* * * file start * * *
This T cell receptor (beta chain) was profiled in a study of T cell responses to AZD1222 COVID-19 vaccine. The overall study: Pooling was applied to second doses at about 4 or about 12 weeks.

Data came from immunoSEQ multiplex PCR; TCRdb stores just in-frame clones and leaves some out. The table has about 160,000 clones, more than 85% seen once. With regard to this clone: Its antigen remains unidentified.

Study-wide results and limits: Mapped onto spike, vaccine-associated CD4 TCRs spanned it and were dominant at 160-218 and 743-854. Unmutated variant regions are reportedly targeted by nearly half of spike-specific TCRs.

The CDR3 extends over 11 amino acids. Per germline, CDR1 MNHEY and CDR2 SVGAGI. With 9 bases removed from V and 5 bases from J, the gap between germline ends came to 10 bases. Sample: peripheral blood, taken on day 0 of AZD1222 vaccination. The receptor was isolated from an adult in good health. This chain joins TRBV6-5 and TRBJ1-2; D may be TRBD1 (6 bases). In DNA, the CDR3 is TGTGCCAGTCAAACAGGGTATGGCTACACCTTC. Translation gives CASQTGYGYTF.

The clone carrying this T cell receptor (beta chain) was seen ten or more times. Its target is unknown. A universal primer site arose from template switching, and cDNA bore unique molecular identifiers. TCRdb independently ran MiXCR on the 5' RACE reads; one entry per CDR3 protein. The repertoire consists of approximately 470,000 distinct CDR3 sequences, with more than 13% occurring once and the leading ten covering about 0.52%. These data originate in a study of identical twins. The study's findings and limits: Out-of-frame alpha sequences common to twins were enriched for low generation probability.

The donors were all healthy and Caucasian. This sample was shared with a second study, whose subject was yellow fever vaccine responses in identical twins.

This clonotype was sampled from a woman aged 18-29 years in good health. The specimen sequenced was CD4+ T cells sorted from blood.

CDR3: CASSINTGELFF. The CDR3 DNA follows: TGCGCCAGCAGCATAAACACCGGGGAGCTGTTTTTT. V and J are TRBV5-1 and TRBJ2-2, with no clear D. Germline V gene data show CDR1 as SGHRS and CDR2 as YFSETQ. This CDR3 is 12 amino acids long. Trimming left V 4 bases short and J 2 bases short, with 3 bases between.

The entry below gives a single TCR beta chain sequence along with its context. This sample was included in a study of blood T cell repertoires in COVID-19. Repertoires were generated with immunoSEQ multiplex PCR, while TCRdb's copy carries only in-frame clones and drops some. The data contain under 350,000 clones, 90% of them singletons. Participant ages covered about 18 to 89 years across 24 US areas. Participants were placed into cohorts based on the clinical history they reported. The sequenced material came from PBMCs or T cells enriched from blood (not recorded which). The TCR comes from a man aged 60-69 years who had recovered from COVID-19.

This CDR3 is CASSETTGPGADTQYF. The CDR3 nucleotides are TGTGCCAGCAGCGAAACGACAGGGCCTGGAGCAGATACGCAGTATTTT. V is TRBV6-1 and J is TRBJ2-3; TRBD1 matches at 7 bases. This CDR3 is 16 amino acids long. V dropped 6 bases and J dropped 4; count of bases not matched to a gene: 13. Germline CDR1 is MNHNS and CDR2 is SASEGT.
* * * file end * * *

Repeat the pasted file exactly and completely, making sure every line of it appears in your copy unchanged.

This T cell receptor (beta chain) was profiled in a study of T cell responses to AZD1222 COVID-19 vaccine. The overall study: Pooling was applied to second doses at about 4 or about 12 weeks.

Data came from immunoSEQ multiplex PCR; TCRdb stores just in-frame clones and leaves some out. The table has about 160,000 clones, more than 85% seen once. With regard to this clone: Its antigen remains unidentified.

Study-wide results and limits: Mapped onto spike, vaccine-associated CD4 TCRs spanned it and were dominant at 160-218 and 743-854. Unmutated variant regions are reportedly targeted by nearly half of spike-specific TCRs.

The CDR3 extends over 11 amino acids. Per germline, CDR1 MNHEY and CDR2 SVGAGI. With 9 bases removed from V and 5 bases from J, the gap between germline ends came to 10 bases. Sample: peripheral blood, taken on day 0 of AZD1222 vaccination. The receptor was isolated from an adult in good health. This chain joins TRBV6-5 and TRBJ1-2; D may be TRBD1 (6 bases). In DNA, the CDR3 is TGTGCCAGTCAAACAGGGTATGGCTACACCTTC. Translation gives CASQTGYGYTF.

The clone carrying this T cell receptor (beta chain) was seen ten or more times. Its target is unknown. A universal primer site arose from template switching, and cDNA bore unique molecular identifiers. TCRdb independently ran MiXCR on the 5' RACE reads; one entry per CDR3 protein. The repertoire consists of approximately 470,000 distinct CDR3 sequences, with more than 13% occurring once and the leading ten covering about 0.52%. These data originate in a study of identical twins. The study's findings and limits: Out-of-frame alpha sequences common to twins were enriched for low generation probability.

The donors were all healthy and Caucasian. This sample was shared with a second study, whose subject was yellow fever vaccine responses in identical twins.

This clonotype was sampled from a woman aged 18-29 years in good health. The specimen sequenced was CD4+ T cells sorted from blood.

CDR3: CASSINTGELFF. The CDR3 DNA follows: TGCGCCAGCAGCATAAACACCGGGGAGCTGTTTTTT. V and J are TRBV5-1 and TRBJ2-2, with no clear D. Germline V gene data show CDR1 as SGHRS and CDR2 as YFSETQ. This CDR3 is 12 amino acids long. Trimming left V 4 bases short and J 2 bases short, with 3 bases between.

The entry below gives a single TCR beta chain sequence along with its context. This sample was included in a study of blood T cell repertoires in COVID-19. Repertoires were generated with immunoSEQ multiplex PCR, while TCRdb's copy carries only in-frame clones and drops some. The data contain under 350,000 clones, 90% of them singletons. Participant ages covered about 18 to 89 years across 24 US areas. Participants were placed into cohorts based on the clinical history they reported. The sequenced material came from PBMCs or T cells enriched from blood (not recorded which). The TCR comes from a man aged 60-69 years who had recovered from COVID-19.

This CDR3 is CASSETTGPGADTQYF. The CDR3 nucleotides are TGTGCCAGCAGCGAAACGACAGGGCCTGGAGCAGATACGCAGTATTTT. V is TRBV6-1 and J is TRBJ2-3; TRBD1 matches at 7 bases. This CDR3 is 16 amino acids long. V dropped 6 bases and J dropped 4; count of bases not matched to a gene: 13. Germline CDR1 is MNHNS and CDR2 is SASEGT.